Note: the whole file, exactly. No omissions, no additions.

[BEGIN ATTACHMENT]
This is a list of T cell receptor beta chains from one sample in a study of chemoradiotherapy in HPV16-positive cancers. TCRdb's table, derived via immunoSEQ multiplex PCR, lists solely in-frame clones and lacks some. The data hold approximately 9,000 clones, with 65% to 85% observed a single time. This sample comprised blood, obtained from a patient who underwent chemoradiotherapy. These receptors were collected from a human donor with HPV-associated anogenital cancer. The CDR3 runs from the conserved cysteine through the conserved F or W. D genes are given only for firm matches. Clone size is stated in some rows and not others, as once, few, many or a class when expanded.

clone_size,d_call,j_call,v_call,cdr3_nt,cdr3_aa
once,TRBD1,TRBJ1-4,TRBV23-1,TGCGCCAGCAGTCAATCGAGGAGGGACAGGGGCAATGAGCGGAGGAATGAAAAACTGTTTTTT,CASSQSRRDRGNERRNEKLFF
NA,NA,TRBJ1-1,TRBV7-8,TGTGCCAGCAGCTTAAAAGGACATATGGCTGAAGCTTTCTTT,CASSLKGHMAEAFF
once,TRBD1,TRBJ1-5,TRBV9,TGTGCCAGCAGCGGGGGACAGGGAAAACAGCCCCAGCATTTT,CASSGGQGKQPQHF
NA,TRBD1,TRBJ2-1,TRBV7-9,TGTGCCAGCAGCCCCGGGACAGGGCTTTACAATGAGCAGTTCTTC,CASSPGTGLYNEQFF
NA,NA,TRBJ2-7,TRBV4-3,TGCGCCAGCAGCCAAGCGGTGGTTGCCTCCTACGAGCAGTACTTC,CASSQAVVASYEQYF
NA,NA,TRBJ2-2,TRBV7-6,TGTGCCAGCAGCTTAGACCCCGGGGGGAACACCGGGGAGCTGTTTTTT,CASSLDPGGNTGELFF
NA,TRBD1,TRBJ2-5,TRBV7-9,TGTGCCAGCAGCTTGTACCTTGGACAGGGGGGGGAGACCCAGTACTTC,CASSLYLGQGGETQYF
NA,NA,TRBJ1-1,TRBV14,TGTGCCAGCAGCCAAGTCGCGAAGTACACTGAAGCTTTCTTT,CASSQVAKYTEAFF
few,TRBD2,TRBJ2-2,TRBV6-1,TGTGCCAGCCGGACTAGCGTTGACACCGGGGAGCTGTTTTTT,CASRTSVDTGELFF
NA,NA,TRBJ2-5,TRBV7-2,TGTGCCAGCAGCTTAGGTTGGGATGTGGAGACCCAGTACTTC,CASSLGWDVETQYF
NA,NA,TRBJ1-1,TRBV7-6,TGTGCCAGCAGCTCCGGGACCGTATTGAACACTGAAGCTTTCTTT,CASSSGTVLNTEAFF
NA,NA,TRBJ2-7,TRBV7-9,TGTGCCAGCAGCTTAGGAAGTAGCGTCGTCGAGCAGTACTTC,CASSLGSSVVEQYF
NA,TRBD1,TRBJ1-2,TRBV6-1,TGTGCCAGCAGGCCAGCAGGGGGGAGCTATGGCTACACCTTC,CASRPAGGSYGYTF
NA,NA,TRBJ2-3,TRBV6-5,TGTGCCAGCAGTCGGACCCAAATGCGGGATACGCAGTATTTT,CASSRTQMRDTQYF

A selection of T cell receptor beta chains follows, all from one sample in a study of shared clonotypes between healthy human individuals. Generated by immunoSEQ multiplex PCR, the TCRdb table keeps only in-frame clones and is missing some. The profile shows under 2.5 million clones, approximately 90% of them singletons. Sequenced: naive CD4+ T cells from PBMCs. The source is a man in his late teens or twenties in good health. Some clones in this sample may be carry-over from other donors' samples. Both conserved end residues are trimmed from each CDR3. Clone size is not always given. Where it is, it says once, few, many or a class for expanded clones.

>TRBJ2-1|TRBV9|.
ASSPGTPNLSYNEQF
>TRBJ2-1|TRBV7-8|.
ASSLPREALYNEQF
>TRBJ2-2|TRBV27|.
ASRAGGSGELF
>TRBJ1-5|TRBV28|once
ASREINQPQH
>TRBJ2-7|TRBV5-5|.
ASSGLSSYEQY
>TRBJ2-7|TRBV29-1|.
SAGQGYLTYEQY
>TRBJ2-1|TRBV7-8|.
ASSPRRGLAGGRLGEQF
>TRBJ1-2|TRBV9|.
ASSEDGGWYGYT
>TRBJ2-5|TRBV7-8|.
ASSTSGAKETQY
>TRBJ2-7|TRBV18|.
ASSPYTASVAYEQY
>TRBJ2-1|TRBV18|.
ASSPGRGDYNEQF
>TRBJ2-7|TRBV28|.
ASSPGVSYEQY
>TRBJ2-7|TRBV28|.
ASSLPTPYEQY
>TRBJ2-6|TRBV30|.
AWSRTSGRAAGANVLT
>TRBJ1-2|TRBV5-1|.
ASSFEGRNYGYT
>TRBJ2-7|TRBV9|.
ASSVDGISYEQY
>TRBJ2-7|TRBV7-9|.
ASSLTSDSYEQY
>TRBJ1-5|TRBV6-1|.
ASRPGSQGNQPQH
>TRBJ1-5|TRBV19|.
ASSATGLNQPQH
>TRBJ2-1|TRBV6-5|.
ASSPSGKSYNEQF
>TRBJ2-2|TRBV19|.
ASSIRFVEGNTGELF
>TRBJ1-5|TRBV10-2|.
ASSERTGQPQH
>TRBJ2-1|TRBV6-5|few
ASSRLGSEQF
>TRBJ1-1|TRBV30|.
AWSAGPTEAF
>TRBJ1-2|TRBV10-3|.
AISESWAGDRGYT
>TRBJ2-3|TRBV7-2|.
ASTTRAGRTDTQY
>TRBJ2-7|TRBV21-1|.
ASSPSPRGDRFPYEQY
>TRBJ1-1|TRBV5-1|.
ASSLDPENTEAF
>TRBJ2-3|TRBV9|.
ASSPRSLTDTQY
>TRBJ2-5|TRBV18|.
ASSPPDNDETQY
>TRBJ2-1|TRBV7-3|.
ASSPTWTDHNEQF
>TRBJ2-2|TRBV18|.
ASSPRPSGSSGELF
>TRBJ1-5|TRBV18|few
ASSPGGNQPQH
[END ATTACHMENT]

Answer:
This is a list of T cell receptor beta chains from one sample in a study of chemoradiotherapy in HPV16-positive cancers. TCRdb's table, derived via immunoSEQ multiplex PCR, lists solely in-frame clones and lacks some. The data hold approximately 9,000 clones, with 65% to 85% observed a single time. This sample comprised blood, obtained from a patient who underwent chemoradiotherapy. These receptors were collected from a human donor with HPV-associated anogenital cancer. The CDR3 runs from the conserved cysteine through the conserved F or W. D genes are given only for firm matches. Clone size is stated in some rows and not others, as once, few, many or a class when expanded.

clone_size,d_call,j_call,v_call,cdr3_nt,cdr3_aa
once,TRBD1,TRBJ1-4,TRBV23-1,TGCGCCAGCAGTCAATCGAGGAGGGACAGGGGCAATGAGCGGAGGAATGAAAAACTGTTTTTT,CASSQSRRDRGNERRNEKLFF
NA,NA,TRBJ1-1,TRBV7-8,TGTGCCAGCAGCTTAAAAGGACATATGGCTGAAGCTTTCTTT,CASSLKGHMAEAFF
once,TRBD1,TRBJ1-5,TRBV9,TGTGCCAGCAGCGGGGGACAGGGAAAACAGCCCCAGCATTTT,CASSGGQGKQPQHF
NA,TRBD1,TRBJ2-1,TRBV7-9,TGTGCCAGCAGCCCCGGGACAGGGCTTTACAATGAGCAGTTCTTC,CASSPGTGLYNEQFF
NA,NA,TRBJ2-7,TRBV4-3,TGCGCCAGCAGCCAAGCGGTGGTTGCCTCCTACGAGCAGTACTTC,CASSQAVVASYEQYF
NA,NA,TRBJ2-2,TRBV7-6,TGTGCCAGCAGCTTAGACCCCGGGGGGAACACCGGGGAGCTGTTTTTT,CASSLDPGGNTGELFF
NA,TRBD1,TRBJ2-5,TRBV7-9,TGTGCCAGCAGCTTGTACCTTGGACAGGGGGGGGAGACCCAGTACTTC,CASSLYLGQGGETQYF
NA,NA,TRBJ1-1,TRBV14,TGTGCCAGCAGCCAAGTCGCGAAGTACACTGAAGCTTTCTTT,CASSQVAKYTEAFF
few,TRBD2,TRBJ2-2,TRBV6-1,TGTGCCAGCCGGACTAGCGTTGACACCGGGGAGCTGTTTTTT,CASRTSVDTGELFF
NA,NA,TRBJ2-5,TRBV7-2,TGTGCCAGCAGCTTAGGTTGGGATGTGGAGACCCAGTACTTC,CASSLGWDVETQYF
NA,NA,TRBJ1-1,TRBV7-6,TGTGCCAGCAGCTCCGGGACCGTATTGAACACTGAAGCTTTCTTT,CASSSGTVLNTEAFF
NA,NA,TRBJ2-7,TRBV7-9,TGTGCCAGCAGCTTAGGAAGTAGCGTCGTCGAGCAGTACTTC,CASSLGSSVVEQYF
NA,TRBD1,TRBJ1-2,TRBV6-1,TGTGCCAGCAGGCCAGCAGGGGGGAGCTATGGCTACACCTTC,CASRPAGGSYGYTF
NA,NA,TRBJ2-3,TRBV6-5,TGTGCCAGCAGTCGGACCCAAATGCGGGATACGCAGTATTTT,CASSRTQMRDTQYF

A selection of T cell receptor beta chains follows, all from one sample in a study of shared clonotypes between healthy human individuals. Generated by immunoSEQ multiplex PCR, the TCRdb table keeps only in-frame clones and is missing some. The profile shows under 2.5 million clones, approximately 90% of them singletons. Sequenced: naive CD4+ T cells from PBMCs. The source is a man in his late teens or twenties in good health. Some clones in this sample may be carry-over from other donors' samples. Both conserved end residues are trimmed from each CDR3. Clone size is not always given. Where it is, it says once, few, many or a class for expanded clones.

>TRBJ2-1|TRBV9|.
ASSPGTPNLSYNEQF
>TRBJ2-1|TRBV7-8|.
ASSLPREALYNEQF
>TRBJ2-2|TRBV27|.
ASRAGGSGELF
>TRBJ1-5|TRBV28|once
ASREINQPQH
>TRBJ2-7|TRBV5-5|.
ASSGLSSYEQY
>TRBJ2-7|TRBV29-1|.
SAGQGYLTYEQY
>TRBJ2-1|TRBV7-8|.
ASSPRRGLAGGRLGEQF
>TRBJ1-2|TRBV9|.
ASSEDGGWYGYT
>TRBJ2-5|TRBV7-8|.
ASSTSGAKETQY
>TRBJ2-7|TRBV18|.
ASSPYTASVAYEQY
>TRBJ2-1|TRBV18|.
ASSPGRGDYNEQF
>TRBJ2-7|TRBV28|.
ASSPGVSYEQY
>TRBJ2-7|TRBV28|.
ASSLPTPYEQY
>TRBJ2-6|TRBV30|.
AWSRTSGRAAGANVLT
>TRBJ1-2|TRBV5-1|.
ASSFEGRNYGYT
>TRBJ2-7|TRBV9|.
ASSVDGISYEQY
>TRBJ2-7|TRBV7-9|.
ASSLTSDSYEQY
>TRBJ1-5|TRBV6-1|.
ASRPGSQGNQPQH
>TRBJ1-5|TRBV19|.
ASSATGLNQPQH
>TRBJ2-1|TRBV6-5|.
ASSPSGKSYNEQF
>TRBJ2-2|TRBV19|.
ASSIRFVEGNTGELF
>TRBJ1-5|TRBV10-2|.
ASSERTGQPQH
>TRBJ2-1|TRBV6-5|few
ASSRLGSEQF
>TRBJ1-1|TRBV30|.
AWSAGPTEAF
>TRBJ1-2|TRBV10-3|.
AISESWAGDRGYT
>TRBJ2-3|TRBV7-2|.
ASTTRAGRTDTQY
>TRBJ2-7|TRBV21-1|.
ASSPSPRGDRFPYEQY
>TRBJ1-1|TRBV5-1|.
ASSLDPENTEAF
>TRBJ2-3|TRBV9|.
ASSPRSLTDTQY
>TRBJ2-5|TRBV18|.
ASSPPDNDETQY
>TRBJ2-1|TRBV7-3|.
ASSPTWTDHNEQF
>TRBJ2-2|TRBV18|.
ASSPRPSGSSGELF
>TRBJ1-5|TRBV18|few
ASSPGGNQPQH